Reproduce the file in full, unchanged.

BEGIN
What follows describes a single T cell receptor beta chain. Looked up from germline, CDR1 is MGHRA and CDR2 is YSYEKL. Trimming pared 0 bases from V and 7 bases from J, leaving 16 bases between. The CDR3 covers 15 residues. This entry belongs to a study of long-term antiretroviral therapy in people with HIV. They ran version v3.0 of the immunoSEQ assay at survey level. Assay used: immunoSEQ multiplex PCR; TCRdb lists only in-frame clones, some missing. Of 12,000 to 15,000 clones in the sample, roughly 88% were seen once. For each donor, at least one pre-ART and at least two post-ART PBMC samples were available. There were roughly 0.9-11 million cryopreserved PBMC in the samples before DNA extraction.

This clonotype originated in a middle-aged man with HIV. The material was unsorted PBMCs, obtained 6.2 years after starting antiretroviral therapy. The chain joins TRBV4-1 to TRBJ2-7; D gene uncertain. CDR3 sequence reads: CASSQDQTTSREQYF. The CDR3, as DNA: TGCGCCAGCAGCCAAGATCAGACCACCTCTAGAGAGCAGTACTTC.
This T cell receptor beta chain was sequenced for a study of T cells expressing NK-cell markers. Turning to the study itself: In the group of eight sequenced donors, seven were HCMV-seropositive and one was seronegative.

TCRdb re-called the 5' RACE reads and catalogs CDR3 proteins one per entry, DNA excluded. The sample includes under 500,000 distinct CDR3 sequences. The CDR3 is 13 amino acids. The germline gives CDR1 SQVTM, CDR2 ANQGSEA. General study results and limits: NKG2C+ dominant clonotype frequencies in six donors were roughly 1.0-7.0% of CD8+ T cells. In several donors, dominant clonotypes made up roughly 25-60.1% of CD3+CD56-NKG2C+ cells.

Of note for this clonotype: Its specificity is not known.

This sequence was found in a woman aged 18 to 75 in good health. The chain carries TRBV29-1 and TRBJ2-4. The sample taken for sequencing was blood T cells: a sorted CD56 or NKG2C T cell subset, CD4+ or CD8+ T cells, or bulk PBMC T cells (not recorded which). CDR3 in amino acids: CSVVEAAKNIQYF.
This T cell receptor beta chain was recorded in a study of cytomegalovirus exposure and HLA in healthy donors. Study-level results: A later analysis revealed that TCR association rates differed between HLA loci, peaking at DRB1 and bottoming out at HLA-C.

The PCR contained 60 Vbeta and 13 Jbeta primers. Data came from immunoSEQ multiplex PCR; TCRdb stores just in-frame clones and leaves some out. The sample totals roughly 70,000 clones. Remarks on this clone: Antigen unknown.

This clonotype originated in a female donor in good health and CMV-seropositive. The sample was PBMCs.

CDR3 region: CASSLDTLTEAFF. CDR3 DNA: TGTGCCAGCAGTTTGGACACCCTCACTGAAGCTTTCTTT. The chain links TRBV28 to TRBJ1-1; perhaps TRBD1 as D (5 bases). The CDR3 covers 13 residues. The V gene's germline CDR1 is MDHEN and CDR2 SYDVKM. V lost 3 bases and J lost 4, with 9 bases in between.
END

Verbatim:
What follows describes a single T cell receptor beta chain. Looked up from germline, CDR1 is MGHRA and CDR2 is YSYEKL. Trimming pared 0 bases from V and 7 bases from J, leaving 16 bases between. The CDR3 covers 15 residues. This entry belongs to a study of long-term antiretroviral therapy in people with HIV. They ran version v3.0 of the immunoSEQ assay at survey level. Assay used: immunoSEQ multiplex PCR; TCRdb lists only in-frame clones, some missing. Of 12,000 to 15,000 clones in the sample, roughly 88% were seen once. For each donor, at least one pre-ART and at least two post-ART PBMC samples were available. There were roughly 0.9-11 million cryopreserved PBMC in the samples before DNA extraction.

This clonotype originated in a middle-aged man with HIV. The material was unsorted PBMCs, obtained 6.2 years after starting antiretroviral therapy. The chain joins TRBV4-1 to TRBJ2-7; D gene uncertain. CDR3 sequence reads: CASSQDQTTSREQYF. The CDR3, as DNA: TGCGCCAGCAGCCAAGATCAGACCACCTCTAGAGAGCAGTACTTC.
This T cell receptor beta chain was sequenced for a study of T cells expressing NK-cell markers. Turning to the study itself: In the group of eight sequenced donors, seven were HCMV-seropositive and one was seronegative.

TCRdb re-called the 5' RACE reads and catalogs CDR3 proteins one per entry, DNA excluded. The sample includes under 500,000 distinct CDR3 sequences. The CDR3 is 13 amino acids. The germline gives CDR1 SQVTM, CDR2 ANQGSEA. General study results and limits: NKG2C+ dominant clonotype frequencies in six donors were roughly 1.0-7.0% of CD8+ T cells. In several donors, dominant clonotypes made up roughly 25-60.1% of CD3+CD56-NKG2C+ cells.

Of note for this clonotype: Its specificity is not known.

This sequence was found in a woman aged 18 to 75 in good health. The chain carries TRBV29-1 and TRBJ2-4. The sample taken for sequencing was blood T cells: a sorted CD56 or NKG2C T cell subset, CD4+ or CD8+ T cells, or bulk PBMC T cells (not recorded which). CDR3 in amino acids: CSVVEAAKNIQYF.
This T cell receptor beta chain was recorded in a study of cytomegalovirus exposure and HLA in healthy donors. Study-level results: A later analysis revealed that TCR association rates differed between HLA loci, peaking at DRB1 and bottoming out at HLA-C.

The PCR contained 60 Vbeta and 13 Jbeta primers. Data came from immunoSEQ multiplex PCR; TCRdb stores just in-frame clones and leaves some out. The sample totals roughly 70,000 clones. Remarks on this clone: Antigen unknown.

This clonotype originated in a female donor in good health and CMV-seropositive. The sample was PBMCs.

CDR3 region: CASSLDTLTEAFF. CDR3 DNA: TGTGCCAGCAGTTTGGACACCCTCACTGAAGCTTTCTTT. The chain links TRBV28 to TRBJ1-1; perhaps TRBD1 as D (5 bases). The CDR3 covers 13 residues. The V gene's germline CDR1 is MDHEN and CDR2 SYDVKM. V lost 3 bases and J lost 4, with 9 bases in between.